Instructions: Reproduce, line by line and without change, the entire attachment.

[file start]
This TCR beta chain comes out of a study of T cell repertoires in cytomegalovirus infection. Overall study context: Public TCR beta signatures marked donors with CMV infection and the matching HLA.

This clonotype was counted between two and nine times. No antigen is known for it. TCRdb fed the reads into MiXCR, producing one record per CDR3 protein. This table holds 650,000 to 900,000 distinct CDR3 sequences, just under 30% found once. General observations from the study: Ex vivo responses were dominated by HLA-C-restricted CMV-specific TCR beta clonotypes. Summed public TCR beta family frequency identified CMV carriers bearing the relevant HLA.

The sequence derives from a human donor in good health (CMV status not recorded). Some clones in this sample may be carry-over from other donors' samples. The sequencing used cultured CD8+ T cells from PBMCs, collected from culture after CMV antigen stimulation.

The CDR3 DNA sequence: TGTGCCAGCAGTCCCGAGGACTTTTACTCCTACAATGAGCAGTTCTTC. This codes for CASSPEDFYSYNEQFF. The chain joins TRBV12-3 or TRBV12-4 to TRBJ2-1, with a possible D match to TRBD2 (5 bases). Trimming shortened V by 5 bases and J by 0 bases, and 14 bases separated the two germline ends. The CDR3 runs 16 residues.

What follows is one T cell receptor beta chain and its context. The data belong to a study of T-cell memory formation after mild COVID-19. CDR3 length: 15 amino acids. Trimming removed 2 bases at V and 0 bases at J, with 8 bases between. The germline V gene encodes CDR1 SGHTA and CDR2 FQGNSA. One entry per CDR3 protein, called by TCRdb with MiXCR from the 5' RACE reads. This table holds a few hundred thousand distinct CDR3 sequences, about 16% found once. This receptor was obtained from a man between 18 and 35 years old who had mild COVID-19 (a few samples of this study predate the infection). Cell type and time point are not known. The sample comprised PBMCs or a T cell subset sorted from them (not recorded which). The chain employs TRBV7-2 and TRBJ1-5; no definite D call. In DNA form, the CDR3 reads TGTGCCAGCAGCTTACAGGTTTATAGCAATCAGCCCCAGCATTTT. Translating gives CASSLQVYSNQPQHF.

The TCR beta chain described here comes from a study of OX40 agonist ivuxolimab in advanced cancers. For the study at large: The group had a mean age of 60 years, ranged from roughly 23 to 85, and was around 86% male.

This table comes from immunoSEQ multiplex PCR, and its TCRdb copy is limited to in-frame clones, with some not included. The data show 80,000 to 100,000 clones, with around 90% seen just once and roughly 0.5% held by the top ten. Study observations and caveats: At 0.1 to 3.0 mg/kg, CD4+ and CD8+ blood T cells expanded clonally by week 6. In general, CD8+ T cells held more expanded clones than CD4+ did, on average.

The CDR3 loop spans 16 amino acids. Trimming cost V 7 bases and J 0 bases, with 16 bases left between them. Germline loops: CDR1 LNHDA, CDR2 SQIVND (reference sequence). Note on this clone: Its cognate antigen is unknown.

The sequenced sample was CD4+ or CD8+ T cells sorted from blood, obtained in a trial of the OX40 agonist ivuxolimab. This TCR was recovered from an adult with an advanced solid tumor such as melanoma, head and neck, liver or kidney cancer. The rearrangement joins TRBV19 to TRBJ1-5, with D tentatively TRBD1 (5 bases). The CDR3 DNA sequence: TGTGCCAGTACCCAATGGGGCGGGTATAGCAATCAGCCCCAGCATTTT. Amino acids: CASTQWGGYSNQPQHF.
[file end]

This TCR beta chain comes out of a study of T cell repertoires in cytomegalovirus infection. Overall study context: Public TCR beta signatures marked donors with CMV infection and the matching HLA.

This clonotype was counted between two and nine times. No antigen is known for it. TCRdb fed the reads into MiXCR, producing one record per CDR3 protein. This table holds 650,000 to 900,000 distinct CDR3 sequences, just under 30% found once. General observations from the study: Ex vivo responses were dominated by HLA-C-restricted CMV-specific TCR beta clonotypes. Summed public TCR beta family frequency identified CMV carriers bearing the relevant HLA.

The sequence derives from a human donor in good health (CMV status not recorded). Some clones in this sample may be carry-over from other donors' samples. The sequencing used cultured CD8+ T cells from PBMCs, collected from culture after CMV antigen stimulation.

The CDR3 DNA sequence: TGTGCCAGCAGTCCCGAGGACTTTTACTCCTACAATGAGCAGTTCTTC. This codes for CASSPEDFYSYNEQFF. The chain joins TRBV12-3 or TRBV12-4 to TRBJ2-1, with a possible D match to TRBD2 (5 bases). Trimming shortened V by 5 bases and J by 0 bases, and 14 bases separated the two germline ends. The CDR3 runs 16 residues.

What follows is one T cell receptor beta chain and its context. The data belong to a study of T-cell memory formation after mild COVID-19. CDR3 length: 15 amino acids. Trimming removed 2 bases at V and 0 bases at J, with 8 bases between. The germline V gene encodes CDR1 SGHTA and CDR2 FQGNSA. One entry per CDR3 protein, called by TCRdb with MiXCR from the 5' RACE reads. This table holds a few hundred thousand distinct CDR3 sequences, about 16% found once. This receptor was obtained from a man between 18 and 35 years old who had mild COVID-19 (a few samples of this study predate the infection). Cell type and time point are not known. The sample comprised PBMCs or a T cell subset sorted from them (not recorded which). The chain employs TRBV7-2 and TRBJ1-5; no definite D call. In DNA form, the CDR3 reads TGTGCCAGCAGCTTACAGGTTTATAGCAATCAGCCCCAGCATTTT. Translating gives CASSLQVYSNQPQHF.

The TCR beta chain described here comes from a study of OX40 agonist ivuxolimab in advanced cancers. For the study at large: The group had a mean age of 60 years, ranged from roughly 23 to 85, and was around 86% male.

This table comes from immunoSEQ multiplex PCR, and its TCRdb copy is limited to in-frame clones, with some not included. The data show 80,000 to 100,000 clones, with around 90% seen just once and roughly 0.5% held by the top ten. Study observations and caveats: At 0.1 to 3.0 mg/kg, CD4+ and CD8+ blood T cells expanded clonally by week 6. In general, CD8+ T cells held more expanded clones than CD4+ did, on average.

The CDR3 loop spans 16 amino acids. Trimming cost V 7 bases and J 0 bases, with 16 bases left between them. Germline loops: CDR1 LNHDA, CDR2 SQIVND (reference sequence). Note on this clone: Its cognate antigen is unknown.

The sequenced sample was CD4+ or CD8+ T cells sorted from blood, obtained in a trial of the OX40 agonist ivuxolimab. This TCR was recovered from an adult with an advanced solid tumor such as melanoma, head and neck, liver or kidney cancer. The rearrangement joins TRBV19 to TRBJ1-5, with D tentatively TRBD1 (5 bases). The CDR3 DNA sequence: TGTGCCAGTACCCAATGGGGCGGGTATAGCAATCAGCCCCAGCATTTT. Amino acids: CASTQWGGYSNQPQHF.